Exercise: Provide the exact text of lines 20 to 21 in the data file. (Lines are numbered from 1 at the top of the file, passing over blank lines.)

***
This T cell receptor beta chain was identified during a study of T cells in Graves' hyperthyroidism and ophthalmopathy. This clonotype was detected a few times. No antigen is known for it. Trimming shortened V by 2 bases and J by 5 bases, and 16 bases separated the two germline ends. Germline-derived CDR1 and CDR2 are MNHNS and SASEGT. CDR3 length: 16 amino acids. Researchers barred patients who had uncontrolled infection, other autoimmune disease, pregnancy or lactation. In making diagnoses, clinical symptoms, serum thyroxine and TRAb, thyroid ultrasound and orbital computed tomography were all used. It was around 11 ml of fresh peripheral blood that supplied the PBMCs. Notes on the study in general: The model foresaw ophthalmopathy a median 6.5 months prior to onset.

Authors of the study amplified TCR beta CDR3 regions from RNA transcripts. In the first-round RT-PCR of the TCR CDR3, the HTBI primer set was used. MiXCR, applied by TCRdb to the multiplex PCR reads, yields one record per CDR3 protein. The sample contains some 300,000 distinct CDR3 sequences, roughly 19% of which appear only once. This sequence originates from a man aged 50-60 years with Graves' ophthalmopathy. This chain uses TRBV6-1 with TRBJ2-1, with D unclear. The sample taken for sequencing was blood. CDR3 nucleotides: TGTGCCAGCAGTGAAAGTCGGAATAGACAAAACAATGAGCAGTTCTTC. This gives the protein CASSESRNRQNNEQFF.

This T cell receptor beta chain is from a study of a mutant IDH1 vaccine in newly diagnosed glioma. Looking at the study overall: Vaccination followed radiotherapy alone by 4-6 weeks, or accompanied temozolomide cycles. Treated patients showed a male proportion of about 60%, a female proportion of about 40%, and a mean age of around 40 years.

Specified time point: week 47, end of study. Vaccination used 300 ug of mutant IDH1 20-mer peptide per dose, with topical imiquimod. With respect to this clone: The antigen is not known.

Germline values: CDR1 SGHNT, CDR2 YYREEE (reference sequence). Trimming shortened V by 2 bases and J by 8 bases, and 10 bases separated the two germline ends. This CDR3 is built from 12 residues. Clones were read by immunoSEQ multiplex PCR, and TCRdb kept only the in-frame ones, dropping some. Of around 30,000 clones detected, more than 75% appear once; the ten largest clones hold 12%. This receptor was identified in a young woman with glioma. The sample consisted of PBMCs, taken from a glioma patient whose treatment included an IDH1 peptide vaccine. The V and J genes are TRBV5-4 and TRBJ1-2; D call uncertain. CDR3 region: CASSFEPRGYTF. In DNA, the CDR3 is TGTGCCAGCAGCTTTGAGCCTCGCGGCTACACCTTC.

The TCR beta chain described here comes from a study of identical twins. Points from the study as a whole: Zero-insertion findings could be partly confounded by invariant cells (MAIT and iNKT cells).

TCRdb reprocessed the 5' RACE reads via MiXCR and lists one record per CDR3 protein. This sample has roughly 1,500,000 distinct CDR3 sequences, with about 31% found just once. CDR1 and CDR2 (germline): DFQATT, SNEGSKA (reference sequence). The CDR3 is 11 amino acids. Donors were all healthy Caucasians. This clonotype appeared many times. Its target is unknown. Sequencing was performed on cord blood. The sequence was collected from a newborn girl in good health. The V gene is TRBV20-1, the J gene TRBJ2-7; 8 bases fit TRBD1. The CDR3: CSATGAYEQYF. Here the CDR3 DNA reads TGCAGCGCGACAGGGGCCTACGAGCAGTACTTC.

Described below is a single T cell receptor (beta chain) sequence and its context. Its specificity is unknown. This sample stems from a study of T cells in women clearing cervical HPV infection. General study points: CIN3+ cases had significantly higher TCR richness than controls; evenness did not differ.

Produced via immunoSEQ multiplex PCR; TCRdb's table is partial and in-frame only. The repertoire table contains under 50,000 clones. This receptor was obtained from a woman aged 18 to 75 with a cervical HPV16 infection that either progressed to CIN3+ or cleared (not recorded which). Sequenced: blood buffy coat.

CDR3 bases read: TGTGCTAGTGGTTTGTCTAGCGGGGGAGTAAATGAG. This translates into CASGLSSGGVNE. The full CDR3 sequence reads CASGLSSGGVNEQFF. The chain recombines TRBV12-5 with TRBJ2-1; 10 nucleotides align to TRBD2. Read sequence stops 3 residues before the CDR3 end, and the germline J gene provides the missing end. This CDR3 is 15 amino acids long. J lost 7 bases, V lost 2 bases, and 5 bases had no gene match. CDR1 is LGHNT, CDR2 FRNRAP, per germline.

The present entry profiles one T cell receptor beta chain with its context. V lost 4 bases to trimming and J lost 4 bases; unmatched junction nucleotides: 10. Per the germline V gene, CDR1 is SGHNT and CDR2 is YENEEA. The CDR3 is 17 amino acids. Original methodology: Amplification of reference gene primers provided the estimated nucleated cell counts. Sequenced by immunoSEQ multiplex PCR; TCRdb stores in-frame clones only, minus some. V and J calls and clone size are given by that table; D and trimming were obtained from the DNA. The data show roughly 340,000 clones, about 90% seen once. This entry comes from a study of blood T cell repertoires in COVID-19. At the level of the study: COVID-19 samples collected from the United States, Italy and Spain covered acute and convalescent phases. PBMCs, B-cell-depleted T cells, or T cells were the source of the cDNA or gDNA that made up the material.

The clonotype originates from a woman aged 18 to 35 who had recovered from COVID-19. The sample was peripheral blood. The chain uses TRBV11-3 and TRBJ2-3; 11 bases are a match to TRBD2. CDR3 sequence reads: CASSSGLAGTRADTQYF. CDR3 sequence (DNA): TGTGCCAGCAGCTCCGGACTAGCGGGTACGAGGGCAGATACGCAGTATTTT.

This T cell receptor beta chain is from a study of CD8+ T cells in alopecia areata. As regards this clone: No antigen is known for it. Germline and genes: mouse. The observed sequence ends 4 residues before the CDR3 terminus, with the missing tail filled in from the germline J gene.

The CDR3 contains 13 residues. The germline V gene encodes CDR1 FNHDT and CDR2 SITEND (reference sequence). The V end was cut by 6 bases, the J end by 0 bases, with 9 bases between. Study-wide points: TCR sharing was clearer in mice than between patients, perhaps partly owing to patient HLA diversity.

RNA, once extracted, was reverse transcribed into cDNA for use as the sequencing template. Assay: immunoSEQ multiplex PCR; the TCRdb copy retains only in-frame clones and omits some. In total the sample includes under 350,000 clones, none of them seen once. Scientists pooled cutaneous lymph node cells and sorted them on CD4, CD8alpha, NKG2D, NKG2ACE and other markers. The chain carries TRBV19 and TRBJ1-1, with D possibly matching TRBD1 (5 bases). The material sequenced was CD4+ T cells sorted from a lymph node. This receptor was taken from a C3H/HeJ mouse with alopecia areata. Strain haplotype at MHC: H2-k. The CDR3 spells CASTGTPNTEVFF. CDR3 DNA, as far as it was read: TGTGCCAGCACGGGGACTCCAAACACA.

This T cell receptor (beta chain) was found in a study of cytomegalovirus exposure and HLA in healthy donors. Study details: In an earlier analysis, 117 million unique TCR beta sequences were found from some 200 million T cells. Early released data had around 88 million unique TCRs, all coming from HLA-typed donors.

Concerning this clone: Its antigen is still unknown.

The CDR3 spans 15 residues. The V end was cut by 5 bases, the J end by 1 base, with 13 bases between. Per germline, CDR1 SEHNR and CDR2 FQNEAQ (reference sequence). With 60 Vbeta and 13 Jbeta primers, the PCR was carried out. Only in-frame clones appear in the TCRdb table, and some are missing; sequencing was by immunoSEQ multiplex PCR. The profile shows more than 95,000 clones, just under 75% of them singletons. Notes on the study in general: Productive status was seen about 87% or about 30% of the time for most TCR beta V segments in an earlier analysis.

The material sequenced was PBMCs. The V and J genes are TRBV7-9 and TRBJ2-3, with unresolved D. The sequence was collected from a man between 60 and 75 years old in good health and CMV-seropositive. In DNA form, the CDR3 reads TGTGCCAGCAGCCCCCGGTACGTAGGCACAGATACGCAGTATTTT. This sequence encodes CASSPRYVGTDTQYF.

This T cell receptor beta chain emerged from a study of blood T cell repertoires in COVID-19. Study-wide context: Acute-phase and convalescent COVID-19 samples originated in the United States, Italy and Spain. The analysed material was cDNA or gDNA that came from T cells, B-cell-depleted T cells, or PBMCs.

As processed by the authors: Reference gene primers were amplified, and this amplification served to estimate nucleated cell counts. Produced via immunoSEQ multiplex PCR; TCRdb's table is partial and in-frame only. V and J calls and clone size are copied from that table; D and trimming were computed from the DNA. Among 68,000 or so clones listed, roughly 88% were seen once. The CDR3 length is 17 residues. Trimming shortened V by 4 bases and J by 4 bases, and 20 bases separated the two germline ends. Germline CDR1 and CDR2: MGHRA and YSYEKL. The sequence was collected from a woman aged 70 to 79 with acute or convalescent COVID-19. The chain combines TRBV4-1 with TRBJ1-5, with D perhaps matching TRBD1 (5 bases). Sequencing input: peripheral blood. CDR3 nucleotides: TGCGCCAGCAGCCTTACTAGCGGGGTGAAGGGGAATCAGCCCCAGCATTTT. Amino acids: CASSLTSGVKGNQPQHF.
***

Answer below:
This T cell receptor beta chain emerged from a study of blood T cell repertoires in COVID-19. Study-wide context: Acute-phase and convalescent COVID-19 samples originated in the United States, Italy and Spain. The analysed material was cDNA or gDNA that came from T cells, B-cell-depleted T cells, or PBMCs.

As processed by the authors: Reference gene primers were amplified, and this amplification served to estimate nucleated cell counts. Produced via immunoSEQ multiplex PCR; TCRdb's table is partial and in-frame only. V and J calls and clone size are copied from that table; D and trimming were computed from the DNA. Among 68,000 or so clones listed, roughly 88% were seen once. The CDR3 length is 17 residues. Trimming shortened V by 4 bases and J by 4 bases, and 20 bases separated the two germline ends. Germline CDR1 and CDR2: MGHRA and YSYEKL. The sequence was collected from a woman aged 70 to 79 with acute or convalescent COVID-19. The chain combines TRBV4-1 with TRBJ1-5, with D perhaps matching TRBD1 (5 bases). Sequencing input: peripheral blood. CDR3 nucleotides: TGCGCCAGCAGCCTTACTAGCGGGGTGAAGGGGAATCAGCCCCAGCATTTT. Amino acids: CASSLTSGVKGNQPQHF.